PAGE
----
“WHAT?” It was in stereo, Dad and I. I was so confused I was seeing gray. My skin seethed pricks and tingles.
“What,” I whispered again, still not able to fully grasp what Mom had said. It had to be a mistake. She had a headache. It could happen. I looked to Mom for the answers.
She was lost in Dad's embrace; a mass of sobs and hugs.
Then in a flash I thought, where is Molly? I leaned back up the stairs to see if I could hear her up in her room. No noise. Either she was already sound asleep, or listening intently. The little bit of a song... should I stay or should I go... played in my head. I decided to stay and let Mom and Dad triage Molly later, if she was even awake.
The rumbling between Mom and Dad subsiding, Dad pushed Mom away to look at her face and asked, “What happened?”
I watched as Mom closed her eyes and licked her lips. Fortifying herself to say the words she must. And after a long sigh, in a low voice she started. “Mrs. O'Brien came home after shopping to find Carolyn not breathing on the floor of her bedroom. On the dresser was an Extra Strength Tyenol PM bottle. She called 911. They were able to revive her. ”
“They med-flighted her to Seattle. To Children's.” Mom collapsed down onto one of the kitchen stools and leaning against the table buried her face in her hands.”I should have seen this coming.”
“Margie,” Dad quickly chimed in. “No, you couldn't. Don't beat yourself up.”
Looking directly at Dad she replied, “Yes I should have Sam. Carolyn is clinically depressed. She's on medication. That's why Bobbie's family didn't want her living with them. They said it would be too much for them to handle. I thought it was under control. Poor Mrs. O'Brien.”
“Poor Carolyn.” It was me who said poor Carolyn. All this time I assumed Carolyn was off having fun, neglecting her mom when Mrs. Marché needed her daughter most. I never imagine Carolyn was suffering too.
“And having Bobbie's family, the Sutters?” asked Dad.
“Yes, that's their name...” interjected Mom.
“Refused to let Carolyn live with them to finish the year. What is it 8 weeks, maybe ten?”
Mom seemed to switch sides, “You can't blame the Sutters. They were just being honest. It was wonderful of them to let Carolyn spend as much time as she did over there. It's just too bad they were uncomfortable with the short term 24/7 responsibility. It was a lot to ask.”
“Mom,” I asked, “would she have done it, taken the pills, if she lived with the Sutters?”
Mom sighed and shook her head. “No one will ever know. Poor girl.”
Ushering us back to reality, Dad asked, “What now?”
“Call the hospital.”
At this point I dragged myself up to bed. Molly's room dark, her low rhythmic breathing was a pretty good indication she hadn't heard what was happening. Good thing; she wouldn't understand and would probably spend the night worrying instead of sleeping. Come to think of it, I didn't understand, and was resigned to my own night of sleeplessness when Charles glided through the attic door and into my room.
“Dear lamb, sleep eludes you?”
“Carolyn took a bunch of pills.” Tears chocked off my words. “They think she tried to kill herself.”
“Oh the poor child. To be so lost. Death is never the answer.”
“Can you see her? Can you help her?”
Charles shook his head the the light flecks that made up his image shifted, distorting his face so it looked like it was being smeared into the darkness. “No lamb. Then looking right at me he uttered, “Perhaps there is another?”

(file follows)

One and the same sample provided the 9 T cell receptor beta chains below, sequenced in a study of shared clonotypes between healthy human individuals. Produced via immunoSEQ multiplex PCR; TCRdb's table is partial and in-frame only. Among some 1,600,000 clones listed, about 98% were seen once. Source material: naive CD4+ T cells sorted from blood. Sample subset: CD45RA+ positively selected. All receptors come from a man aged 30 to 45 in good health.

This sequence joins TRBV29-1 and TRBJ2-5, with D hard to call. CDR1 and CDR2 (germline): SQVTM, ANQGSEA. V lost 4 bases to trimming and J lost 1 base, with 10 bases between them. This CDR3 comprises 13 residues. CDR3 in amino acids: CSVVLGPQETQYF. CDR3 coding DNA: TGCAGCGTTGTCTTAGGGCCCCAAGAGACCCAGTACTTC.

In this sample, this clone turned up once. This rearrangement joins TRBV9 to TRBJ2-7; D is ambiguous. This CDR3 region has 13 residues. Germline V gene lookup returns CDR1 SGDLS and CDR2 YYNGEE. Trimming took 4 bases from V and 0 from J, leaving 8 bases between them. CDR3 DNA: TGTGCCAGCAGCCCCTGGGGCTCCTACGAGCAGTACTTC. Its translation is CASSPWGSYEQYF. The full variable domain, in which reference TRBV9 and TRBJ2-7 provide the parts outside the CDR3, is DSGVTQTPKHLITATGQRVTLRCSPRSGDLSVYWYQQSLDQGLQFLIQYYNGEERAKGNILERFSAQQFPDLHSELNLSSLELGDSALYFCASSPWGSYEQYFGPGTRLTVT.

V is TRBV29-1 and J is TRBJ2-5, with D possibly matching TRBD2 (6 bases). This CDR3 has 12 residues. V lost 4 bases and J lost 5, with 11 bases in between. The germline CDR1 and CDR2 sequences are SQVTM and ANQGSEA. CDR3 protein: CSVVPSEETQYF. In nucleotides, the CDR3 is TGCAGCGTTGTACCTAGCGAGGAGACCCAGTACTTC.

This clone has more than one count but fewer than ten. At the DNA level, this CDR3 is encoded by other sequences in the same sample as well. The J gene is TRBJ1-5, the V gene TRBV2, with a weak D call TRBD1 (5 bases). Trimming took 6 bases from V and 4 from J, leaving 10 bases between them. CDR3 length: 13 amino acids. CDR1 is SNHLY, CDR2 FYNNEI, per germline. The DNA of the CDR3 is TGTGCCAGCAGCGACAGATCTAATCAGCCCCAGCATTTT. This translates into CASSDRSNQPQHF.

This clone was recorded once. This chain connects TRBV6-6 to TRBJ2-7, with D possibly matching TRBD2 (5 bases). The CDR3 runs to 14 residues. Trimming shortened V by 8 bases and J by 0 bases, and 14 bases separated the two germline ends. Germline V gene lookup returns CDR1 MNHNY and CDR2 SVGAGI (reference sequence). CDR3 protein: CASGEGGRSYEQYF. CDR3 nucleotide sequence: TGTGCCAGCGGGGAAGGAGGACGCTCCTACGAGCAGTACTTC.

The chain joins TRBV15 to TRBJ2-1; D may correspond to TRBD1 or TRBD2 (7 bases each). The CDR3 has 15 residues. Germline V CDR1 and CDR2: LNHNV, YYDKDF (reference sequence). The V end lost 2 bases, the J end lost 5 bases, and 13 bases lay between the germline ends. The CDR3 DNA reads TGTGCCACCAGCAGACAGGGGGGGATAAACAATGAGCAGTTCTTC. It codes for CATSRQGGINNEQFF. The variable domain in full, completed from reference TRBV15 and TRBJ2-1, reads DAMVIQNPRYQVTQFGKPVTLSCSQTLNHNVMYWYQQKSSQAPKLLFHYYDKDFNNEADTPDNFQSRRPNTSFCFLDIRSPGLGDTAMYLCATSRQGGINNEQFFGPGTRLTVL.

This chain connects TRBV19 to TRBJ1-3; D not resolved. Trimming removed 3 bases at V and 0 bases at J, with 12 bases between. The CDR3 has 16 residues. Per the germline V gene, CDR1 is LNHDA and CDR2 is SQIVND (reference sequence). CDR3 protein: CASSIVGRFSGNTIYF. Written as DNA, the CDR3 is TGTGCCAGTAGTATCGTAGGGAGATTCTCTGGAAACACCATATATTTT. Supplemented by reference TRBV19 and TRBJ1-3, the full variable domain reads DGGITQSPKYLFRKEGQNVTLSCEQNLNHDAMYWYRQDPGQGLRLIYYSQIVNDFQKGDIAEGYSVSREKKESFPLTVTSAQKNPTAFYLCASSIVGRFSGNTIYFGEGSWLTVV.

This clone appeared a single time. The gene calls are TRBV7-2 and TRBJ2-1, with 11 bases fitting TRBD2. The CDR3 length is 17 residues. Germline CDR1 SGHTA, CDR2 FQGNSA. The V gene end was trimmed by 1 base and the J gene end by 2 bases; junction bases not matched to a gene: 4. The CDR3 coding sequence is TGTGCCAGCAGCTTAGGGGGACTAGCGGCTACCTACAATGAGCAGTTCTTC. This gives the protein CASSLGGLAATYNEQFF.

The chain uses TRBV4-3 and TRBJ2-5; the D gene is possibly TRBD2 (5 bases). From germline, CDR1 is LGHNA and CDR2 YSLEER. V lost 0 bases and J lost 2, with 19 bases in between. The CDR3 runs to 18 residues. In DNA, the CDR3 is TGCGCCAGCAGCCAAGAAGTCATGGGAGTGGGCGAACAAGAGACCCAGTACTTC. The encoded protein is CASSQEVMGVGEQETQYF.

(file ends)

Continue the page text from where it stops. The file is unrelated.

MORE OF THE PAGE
Did Charles mean me? What could I do? It must be Mom. She'll be going back, I know it. But then what?
The next morning, early before Molly came down for breakfast, a brief kitchen discussion on logistics ensued. It was settled. Mom would be leaving on the last afternoon flight to Seattle. She had a hotel room in the city to be close to Carolyn. The doctor thought it would be best for Carolyn to fore-go the rest of school, in order to complete a month of residential therapy before moving east. At home, here in Stockbridge, we would have one week of school, then April break, and then more school. With no breaks until Memorial Day.
“When is the installation?”
“Oh not until July or later,” Dad lied. I knew he was working on getting the piece finished for the park's summer open Memorial Day weekend.
Mom looked puzzled. “I thought it was sooner...”
“Nope, a wishy washy July... with no hard and fast deadline.” Lying again.
“So my leaving is of little impact on your work?”
Dad nodded and sipped his coffee. Then looking in my direction fired off a quick wink. Mom didn't seem to notice the underlying current. Lips flexing and puckering, eyes fixed on the trees out by the barn, she was thinking. Then turning to me, “Sarah, I'll be gone another month in all likelihood.” Sigh... “I know it's been tough. Will you be able to manage?”
I don't think Mom was really looking for an answer. Carolyn was her ward. Technically she was a part of our family. Mom's absence wasn't a vacation, wasn't fun. She would have done the same for Molly or me. I nodded, yeah we'll be fine.
She gave me a weak smile before the apparent weight of it all knocked her head and shoulders forward about six inches.
Then the hard part, telling Molly. Signaled by her half asleep steps coming down the stairs. When faced with adversity, whether at work, or at home, Dad picks himself up, puts his head down and keeps moving forward. Me, I was learning. Molly was still the baby. She still preferred Mom tucking her and Piggy in at night. Dad and I no matter how we tried, could not compete. Her steps hitting the landing, Dad looked to Mom. Mom looked to Dad and I looked to both of them. This would not be pretty.